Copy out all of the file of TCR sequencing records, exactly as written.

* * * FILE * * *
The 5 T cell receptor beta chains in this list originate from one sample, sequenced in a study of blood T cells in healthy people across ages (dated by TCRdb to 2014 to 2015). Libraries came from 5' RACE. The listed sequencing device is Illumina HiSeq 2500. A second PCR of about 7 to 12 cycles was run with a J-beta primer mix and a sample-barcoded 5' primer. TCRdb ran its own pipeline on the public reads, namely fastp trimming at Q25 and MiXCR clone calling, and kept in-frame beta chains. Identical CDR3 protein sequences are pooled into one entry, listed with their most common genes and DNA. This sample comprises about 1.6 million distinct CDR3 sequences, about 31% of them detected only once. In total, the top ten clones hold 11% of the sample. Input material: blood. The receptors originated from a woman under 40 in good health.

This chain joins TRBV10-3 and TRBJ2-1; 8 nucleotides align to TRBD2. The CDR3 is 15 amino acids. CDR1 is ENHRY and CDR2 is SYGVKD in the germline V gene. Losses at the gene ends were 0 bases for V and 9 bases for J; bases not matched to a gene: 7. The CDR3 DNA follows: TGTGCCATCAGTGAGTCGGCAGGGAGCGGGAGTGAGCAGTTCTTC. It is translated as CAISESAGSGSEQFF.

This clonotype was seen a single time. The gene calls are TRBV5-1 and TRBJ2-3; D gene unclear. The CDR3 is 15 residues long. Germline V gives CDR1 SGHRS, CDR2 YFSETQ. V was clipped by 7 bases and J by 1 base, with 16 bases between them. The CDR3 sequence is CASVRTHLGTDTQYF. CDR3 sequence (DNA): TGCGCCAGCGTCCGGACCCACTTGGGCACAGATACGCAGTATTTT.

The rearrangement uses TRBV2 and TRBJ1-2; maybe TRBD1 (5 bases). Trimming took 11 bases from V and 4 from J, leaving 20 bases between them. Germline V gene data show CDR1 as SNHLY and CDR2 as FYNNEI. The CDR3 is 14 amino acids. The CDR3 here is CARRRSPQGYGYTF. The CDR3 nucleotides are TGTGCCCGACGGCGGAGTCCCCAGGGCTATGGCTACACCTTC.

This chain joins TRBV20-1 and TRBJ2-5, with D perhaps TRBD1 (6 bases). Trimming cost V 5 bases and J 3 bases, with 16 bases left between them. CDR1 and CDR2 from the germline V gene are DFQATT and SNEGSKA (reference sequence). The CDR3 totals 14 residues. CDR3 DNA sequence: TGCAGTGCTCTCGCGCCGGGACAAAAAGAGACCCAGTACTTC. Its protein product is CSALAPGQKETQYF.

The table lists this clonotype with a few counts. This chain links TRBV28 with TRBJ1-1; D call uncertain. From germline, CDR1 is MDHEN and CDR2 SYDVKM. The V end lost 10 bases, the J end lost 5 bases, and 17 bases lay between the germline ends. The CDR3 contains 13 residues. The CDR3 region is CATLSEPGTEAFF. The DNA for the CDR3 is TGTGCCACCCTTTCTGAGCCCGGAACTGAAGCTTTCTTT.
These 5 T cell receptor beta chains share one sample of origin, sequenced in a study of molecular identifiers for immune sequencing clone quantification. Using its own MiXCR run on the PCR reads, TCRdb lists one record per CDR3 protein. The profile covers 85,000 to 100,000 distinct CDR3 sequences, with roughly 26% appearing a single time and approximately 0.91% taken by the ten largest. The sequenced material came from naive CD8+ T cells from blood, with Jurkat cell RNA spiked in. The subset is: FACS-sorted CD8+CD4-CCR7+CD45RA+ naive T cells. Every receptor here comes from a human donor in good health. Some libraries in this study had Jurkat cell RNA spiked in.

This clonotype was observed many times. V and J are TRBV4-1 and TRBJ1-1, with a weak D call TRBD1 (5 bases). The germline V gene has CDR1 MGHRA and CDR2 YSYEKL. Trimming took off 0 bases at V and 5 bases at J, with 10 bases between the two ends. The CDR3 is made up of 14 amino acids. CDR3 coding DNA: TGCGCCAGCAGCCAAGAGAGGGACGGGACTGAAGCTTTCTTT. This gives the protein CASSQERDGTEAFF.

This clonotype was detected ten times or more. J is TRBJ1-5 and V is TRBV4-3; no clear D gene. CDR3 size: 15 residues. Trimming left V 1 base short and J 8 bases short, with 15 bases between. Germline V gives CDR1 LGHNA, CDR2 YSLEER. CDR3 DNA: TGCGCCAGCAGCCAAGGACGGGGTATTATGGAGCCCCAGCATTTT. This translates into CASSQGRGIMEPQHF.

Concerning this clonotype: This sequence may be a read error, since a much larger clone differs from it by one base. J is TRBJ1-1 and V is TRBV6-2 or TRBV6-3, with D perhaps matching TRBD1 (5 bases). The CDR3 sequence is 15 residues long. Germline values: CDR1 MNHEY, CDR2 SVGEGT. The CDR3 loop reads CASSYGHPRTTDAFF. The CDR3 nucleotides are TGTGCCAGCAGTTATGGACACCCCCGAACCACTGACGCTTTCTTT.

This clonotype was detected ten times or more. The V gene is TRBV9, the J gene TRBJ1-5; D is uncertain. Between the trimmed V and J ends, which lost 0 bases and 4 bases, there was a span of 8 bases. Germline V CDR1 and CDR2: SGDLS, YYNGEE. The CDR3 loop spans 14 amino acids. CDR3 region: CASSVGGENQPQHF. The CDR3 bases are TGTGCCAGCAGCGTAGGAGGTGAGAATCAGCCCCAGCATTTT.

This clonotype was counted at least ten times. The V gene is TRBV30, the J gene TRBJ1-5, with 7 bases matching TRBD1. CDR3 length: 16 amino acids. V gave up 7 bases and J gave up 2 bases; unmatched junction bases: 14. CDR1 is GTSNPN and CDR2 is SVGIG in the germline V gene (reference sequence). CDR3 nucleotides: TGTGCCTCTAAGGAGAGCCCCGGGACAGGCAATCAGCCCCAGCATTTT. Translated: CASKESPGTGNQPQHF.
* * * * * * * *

The 5 T cell receptor beta chains in this list originate from one sample, sequenced in a study of blood T cells in healthy people across ages (dated by TCRdb to 2014 to 2015). Libraries came from 5' RACE. The listed sequencing device is Illumina HiSeq 2500. A second PCR of about 7 to 12 cycles was run with a J-beta primer mix and a sample-barcoded 5' primer. TCRdb ran its own pipeline on the public reads, namely fastp trimming at Q25 and MiXCR clone calling, and kept in-frame beta chains. Identical CDR3 protein sequences are pooled into one entry, listed with their most common genes and DNA. This sample comprises about 1.6 million distinct CDR3 sequences, about 31% of them detected only once. In total, the top ten clones hold 11% of the sample. Input material: blood. The receptors originated from a woman under 40 in good health.

This chain joins TRBV10-3 and TRBJ2-1; 8 nucleotides align to TRBD2. The CDR3 is 15 amino acids. CDR1 is ENHRY and CDR2 is SYGVKD in the germline V gene. Losses at the gene ends were 0 bases for V and 9 bases for J; bases not matched to a gene: 7. The CDR3 DNA follows: TGTGCCATCAGTGAGTCGGCAGGGAGCGGGAGTGAGCAGTTCTTC. It is translated as CAISESAGSGSEQFF.

This clonotype was seen a single time. The gene calls are TRBV5-1 and TRBJ2-3; D gene unclear. The CDR3 is 15 residues long. Germline V gives CDR1 SGHRS, CDR2 YFSETQ. V was clipped by 7 bases and J by 1 base, with 16 bases between them. The CDR3 sequence is CASVRTHLGTDTQYF. CDR3 sequence (DNA): TGCGCCAGCGTCCGGACCCACTTGGGCACAGATACGCAGTATTTT.

The rearrangement uses TRBV2 and TRBJ1-2; maybe TRBD1 (5 bases). Trimming took 11 bases from V and 4 from J, leaving 20 bases between them. Germline V gene data show CDR1 as SNHLY and CDR2 as FYNNEI. The CDR3 is 14 amino acids. The CDR3 here is CARRRSPQGYGYTF. The CDR3 nucleotides are TGTGCCCGACGGCGGAGTCCCCAGGGCTATGGCTACACCTTC.

This chain joins TRBV20-1 and TRBJ2-5, with D perhaps TRBD1 (6 bases). Trimming cost V 5 bases and J 3 bases, with 16 bases left between them. CDR1 and CDR2 from the germline V gene are DFQATT and SNEGSKA (reference sequence). The CDR3 totals 14 residues. CDR3 DNA sequence: TGCAGTGCTCTCGCGCCGGGACAAAAAGAGACCCAGTACTTC. Its protein product is CSALAPGQKETQYF.

The table lists this clonotype with a few counts. This chain links TRBV28 with TRBJ1-1; D call uncertain. From germline, CDR1 is MDHEN and CDR2 SYDVKM. The V end lost 10 bases, the J end lost 5 bases, and 17 bases lay between the germline ends. The CDR3 contains 13 residues. The CDR3 region is CATLSEPGTEAFF. The DNA for the CDR3 is TGTGCCACCCTTTCTGAGCCCGGAACTGAAGCTTTCTTT.
These 5 T cell receptor beta chains share one sample of origin, sequenced in a study of molecular identifiers for immune sequencing clone quantification. Using its own MiXCR run on the PCR reads, TCRdb lists one record per CDR3 protein. The profile covers 85,000 to 100,000 distinct CDR3 sequences, with roughly 26% appearing a single time and approximately 0.91% taken by the ten largest. The sequenced material came from naive CD8+ T cells from blood, with Jurkat cell RNA spiked in. The subset is: FACS-sorted CD8+CD4-CCR7+CD45RA+ naive T cells. Every receptor here comes from a human donor in good health. Some libraries in this study had Jurkat cell RNA spiked in.

This clonotype was observed many times. V and J are TRBV4-1 and TRBJ1-1, with a weak D call TRBD1 (5 bases). The germline V gene has CDR1 MGHRA and CDR2 YSYEKL. Trimming took off 0 bases at V and 5 bases at J, with 10 bases between the two ends. The CDR3 is made up of 14 amino acids. CDR3 coding DNA: TGCGCCAGCAGCCAAGAGAGGGACGGGACTGAAGCTTTCTTT. This gives the protein CASSQERDGTEAFF.

This clonotype was detected ten times or more. J is TRBJ1-5 and V is TRBV4-3; no clear D gene. CDR3 size: 15 residues. Trimming left V 1 base short and J 8 bases short, with 15 bases between. Germline V gives CDR1 LGHNA, CDR2 YSLEER. CDR3 DNA: TGCGCCAGCAGCCAAGGACGGGGTATTATGGAGCCCCAGCATTTT. This translates into CASSQGRGIMEPQHF.

Concerning this clonotype: This sequence may be a read error, since a much larger clone differs from it by one base. J is TRBJ1-1 and V is TRBV6-2 or TRBV6-3, with D perhaps matching TRBD1 (5 bases). The CDR3 sequence is 15 residues long. Germline values: CDR1 MNHEY, CDR2 SVGEGT. The CDR3 loop reads CASSYGHPRTTDAFF. The CDR3 nucleotides are TGTGCCAGCAGTTATGGACACCCCCGAACCACTGACGCTTTCTTT.

This clonotype was detected ten times or more. The V gene is TRBV9, the J gene TRBJ1-5; D is uncertain. Between the trimmed V and J ends, which lost 0 bases and 4 bases, there was a span of 8 bases. Germline V CDR1 and CDR2: SGDLS, YYNGEE. The CDR3 loop spans 14 amino acids. CDR3 region: CASSVGGENQPQHF. The CDR3 bases are TGTGCCAGCAGCGTAGGAGGTGAGAATCAGCCCCAGCATTTT.

This clonotype was counted at least ten times. The V gene is TRBV30, the J gene TRBJ1-5, with 7 bases matching TRBD1. CDR3 length: 16 amino acids. V gave up 7 bases and J gave up 2 bases; unmatched junction bases: 14. CDR1 is GTSNPN and CDR2 is SVGIG in the germline V gene (reference sequence). CDR3 nucleotides: TGTGCCTCTAAGGAGAGCCCCGGGACAGGCAATCAGCCCCAGCATTTT. Translated: CASKESPGTGNQPQHF.